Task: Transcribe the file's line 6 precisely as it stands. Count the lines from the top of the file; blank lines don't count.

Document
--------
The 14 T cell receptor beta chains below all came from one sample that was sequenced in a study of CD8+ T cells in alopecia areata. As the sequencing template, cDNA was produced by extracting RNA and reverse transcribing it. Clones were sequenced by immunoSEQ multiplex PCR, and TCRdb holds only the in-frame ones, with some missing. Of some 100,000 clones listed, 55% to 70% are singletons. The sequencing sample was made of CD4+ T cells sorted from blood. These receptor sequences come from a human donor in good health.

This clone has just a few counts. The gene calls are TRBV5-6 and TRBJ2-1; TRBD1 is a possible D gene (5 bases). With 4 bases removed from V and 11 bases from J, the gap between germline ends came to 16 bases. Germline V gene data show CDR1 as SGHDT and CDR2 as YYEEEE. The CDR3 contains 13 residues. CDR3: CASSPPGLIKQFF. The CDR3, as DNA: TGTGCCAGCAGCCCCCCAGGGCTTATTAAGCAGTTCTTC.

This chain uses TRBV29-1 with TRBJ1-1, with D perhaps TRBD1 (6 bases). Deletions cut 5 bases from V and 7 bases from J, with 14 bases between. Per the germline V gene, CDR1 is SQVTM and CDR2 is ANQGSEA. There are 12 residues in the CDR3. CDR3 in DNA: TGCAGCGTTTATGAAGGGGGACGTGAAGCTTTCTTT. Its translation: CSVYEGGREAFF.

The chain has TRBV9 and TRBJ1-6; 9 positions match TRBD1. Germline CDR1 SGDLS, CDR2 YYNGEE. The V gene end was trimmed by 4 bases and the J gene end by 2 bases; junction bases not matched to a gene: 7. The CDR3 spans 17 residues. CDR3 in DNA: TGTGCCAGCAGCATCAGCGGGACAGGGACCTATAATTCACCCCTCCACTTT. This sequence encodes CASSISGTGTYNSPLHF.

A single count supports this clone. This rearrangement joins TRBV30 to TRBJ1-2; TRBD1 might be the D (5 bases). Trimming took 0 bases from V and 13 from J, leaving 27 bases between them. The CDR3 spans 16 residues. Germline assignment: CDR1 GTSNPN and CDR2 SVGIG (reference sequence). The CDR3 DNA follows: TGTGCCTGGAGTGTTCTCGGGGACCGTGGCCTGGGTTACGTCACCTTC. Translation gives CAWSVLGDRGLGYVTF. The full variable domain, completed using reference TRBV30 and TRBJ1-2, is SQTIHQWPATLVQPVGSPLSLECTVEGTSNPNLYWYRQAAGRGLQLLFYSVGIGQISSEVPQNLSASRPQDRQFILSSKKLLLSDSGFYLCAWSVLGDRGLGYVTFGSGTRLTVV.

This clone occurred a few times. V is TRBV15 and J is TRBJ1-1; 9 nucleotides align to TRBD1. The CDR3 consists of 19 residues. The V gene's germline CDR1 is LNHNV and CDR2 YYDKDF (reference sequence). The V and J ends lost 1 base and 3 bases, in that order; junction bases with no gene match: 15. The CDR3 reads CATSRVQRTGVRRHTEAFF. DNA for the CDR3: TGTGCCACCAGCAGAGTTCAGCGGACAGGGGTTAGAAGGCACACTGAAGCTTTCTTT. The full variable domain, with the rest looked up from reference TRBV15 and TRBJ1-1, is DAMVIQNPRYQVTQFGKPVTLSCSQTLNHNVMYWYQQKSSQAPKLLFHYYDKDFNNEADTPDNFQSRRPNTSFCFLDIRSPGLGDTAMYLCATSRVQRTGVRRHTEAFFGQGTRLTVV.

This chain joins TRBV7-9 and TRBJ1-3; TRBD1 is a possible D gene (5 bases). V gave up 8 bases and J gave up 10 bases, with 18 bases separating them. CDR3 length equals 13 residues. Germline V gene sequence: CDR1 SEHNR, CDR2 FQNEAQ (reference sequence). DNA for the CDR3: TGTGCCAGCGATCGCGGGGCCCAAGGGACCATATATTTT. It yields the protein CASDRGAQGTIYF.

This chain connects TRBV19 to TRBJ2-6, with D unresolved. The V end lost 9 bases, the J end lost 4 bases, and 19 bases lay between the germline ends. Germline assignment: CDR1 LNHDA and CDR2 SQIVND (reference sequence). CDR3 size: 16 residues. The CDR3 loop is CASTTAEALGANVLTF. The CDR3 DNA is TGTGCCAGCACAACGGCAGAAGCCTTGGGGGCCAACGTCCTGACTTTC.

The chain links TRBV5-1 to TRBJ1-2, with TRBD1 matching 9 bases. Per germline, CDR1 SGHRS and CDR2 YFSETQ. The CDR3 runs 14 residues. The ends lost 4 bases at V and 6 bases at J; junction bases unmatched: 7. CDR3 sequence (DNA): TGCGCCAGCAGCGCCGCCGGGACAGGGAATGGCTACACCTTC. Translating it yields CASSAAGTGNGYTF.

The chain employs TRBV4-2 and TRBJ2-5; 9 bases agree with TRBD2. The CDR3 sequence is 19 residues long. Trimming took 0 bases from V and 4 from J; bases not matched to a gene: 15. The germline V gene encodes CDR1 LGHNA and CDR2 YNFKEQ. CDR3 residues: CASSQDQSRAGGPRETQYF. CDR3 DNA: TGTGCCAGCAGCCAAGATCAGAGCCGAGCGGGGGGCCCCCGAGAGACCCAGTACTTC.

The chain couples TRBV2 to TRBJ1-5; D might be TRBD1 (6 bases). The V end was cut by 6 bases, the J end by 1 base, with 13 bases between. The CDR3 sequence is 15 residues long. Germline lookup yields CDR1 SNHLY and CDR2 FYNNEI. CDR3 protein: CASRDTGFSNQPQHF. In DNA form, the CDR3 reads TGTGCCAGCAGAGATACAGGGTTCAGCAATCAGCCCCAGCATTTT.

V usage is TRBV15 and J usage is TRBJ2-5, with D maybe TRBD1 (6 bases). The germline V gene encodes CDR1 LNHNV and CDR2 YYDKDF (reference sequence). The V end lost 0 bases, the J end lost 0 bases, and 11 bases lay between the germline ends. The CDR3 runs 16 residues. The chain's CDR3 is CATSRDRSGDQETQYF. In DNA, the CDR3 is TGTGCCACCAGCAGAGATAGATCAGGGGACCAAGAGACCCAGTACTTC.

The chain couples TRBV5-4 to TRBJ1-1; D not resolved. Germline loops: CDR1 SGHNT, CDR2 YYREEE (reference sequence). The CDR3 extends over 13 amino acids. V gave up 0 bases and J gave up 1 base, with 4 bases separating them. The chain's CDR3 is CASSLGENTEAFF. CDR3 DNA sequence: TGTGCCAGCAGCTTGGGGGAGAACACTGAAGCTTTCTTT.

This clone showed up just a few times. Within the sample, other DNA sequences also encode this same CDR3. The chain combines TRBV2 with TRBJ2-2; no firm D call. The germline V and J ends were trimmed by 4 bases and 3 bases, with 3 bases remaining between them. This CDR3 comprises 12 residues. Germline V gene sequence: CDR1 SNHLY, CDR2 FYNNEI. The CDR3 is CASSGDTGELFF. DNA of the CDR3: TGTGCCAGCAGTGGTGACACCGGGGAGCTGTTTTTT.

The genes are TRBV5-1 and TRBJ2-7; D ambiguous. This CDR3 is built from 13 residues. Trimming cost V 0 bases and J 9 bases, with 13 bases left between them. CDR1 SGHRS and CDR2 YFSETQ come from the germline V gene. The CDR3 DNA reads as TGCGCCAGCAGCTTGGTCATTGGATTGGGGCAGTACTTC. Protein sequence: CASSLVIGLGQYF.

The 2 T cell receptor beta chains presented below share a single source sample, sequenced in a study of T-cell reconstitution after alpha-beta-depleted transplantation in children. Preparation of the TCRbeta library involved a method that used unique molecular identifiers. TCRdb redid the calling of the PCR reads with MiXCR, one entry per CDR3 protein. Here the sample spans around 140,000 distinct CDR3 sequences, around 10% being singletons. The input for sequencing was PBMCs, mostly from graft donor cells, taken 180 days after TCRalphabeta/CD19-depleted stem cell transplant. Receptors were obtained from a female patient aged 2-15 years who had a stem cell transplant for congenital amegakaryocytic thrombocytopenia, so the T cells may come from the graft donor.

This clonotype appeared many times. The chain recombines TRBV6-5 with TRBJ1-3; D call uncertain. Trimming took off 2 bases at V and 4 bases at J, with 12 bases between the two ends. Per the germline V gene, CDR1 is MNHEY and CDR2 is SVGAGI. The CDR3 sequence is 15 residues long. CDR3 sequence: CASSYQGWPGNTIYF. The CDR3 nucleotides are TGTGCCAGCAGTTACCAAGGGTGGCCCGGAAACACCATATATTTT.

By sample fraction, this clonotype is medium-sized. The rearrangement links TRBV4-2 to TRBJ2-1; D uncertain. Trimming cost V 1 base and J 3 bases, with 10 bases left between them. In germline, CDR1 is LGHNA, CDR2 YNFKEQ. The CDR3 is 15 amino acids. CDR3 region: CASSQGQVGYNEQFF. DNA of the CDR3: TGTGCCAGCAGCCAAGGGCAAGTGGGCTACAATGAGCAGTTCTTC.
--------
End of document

This clone occurred a few times. V is TRBV15 and J is TRBJ1-1; 9 nucleotides align to TRBD1. The CDR3 consists of 19 residues. The V gene's germline CDR1 is LNHNV and CDR2 YYDKDF (reference sequence). The V and J ends lost 1 base and 3 bases, in that order; junction bases with no gene match: 15. The CDR3 reads CATSRVQRTGVRRHTEAFF. DNA for the CDR3: TGTGCCACCAGCAGAGTTCAGCGGACAGGGGTTAGAAGGCACACTGAAGCTTTCTTT. The full variable domain, with the rest looked up from reference TRBV15 and TRBJ1-1, is DAMVIQNPRYQVTQFGKPVTLSCSQTLNHNVMYWYQQKSSQAPKLLFHYYDKDFNNEADTPDNFQSRRPNTSFCFLDIRSPGLGDTAMYLCATSRVQRTGVRRHTEAFFGQGTRLTVV.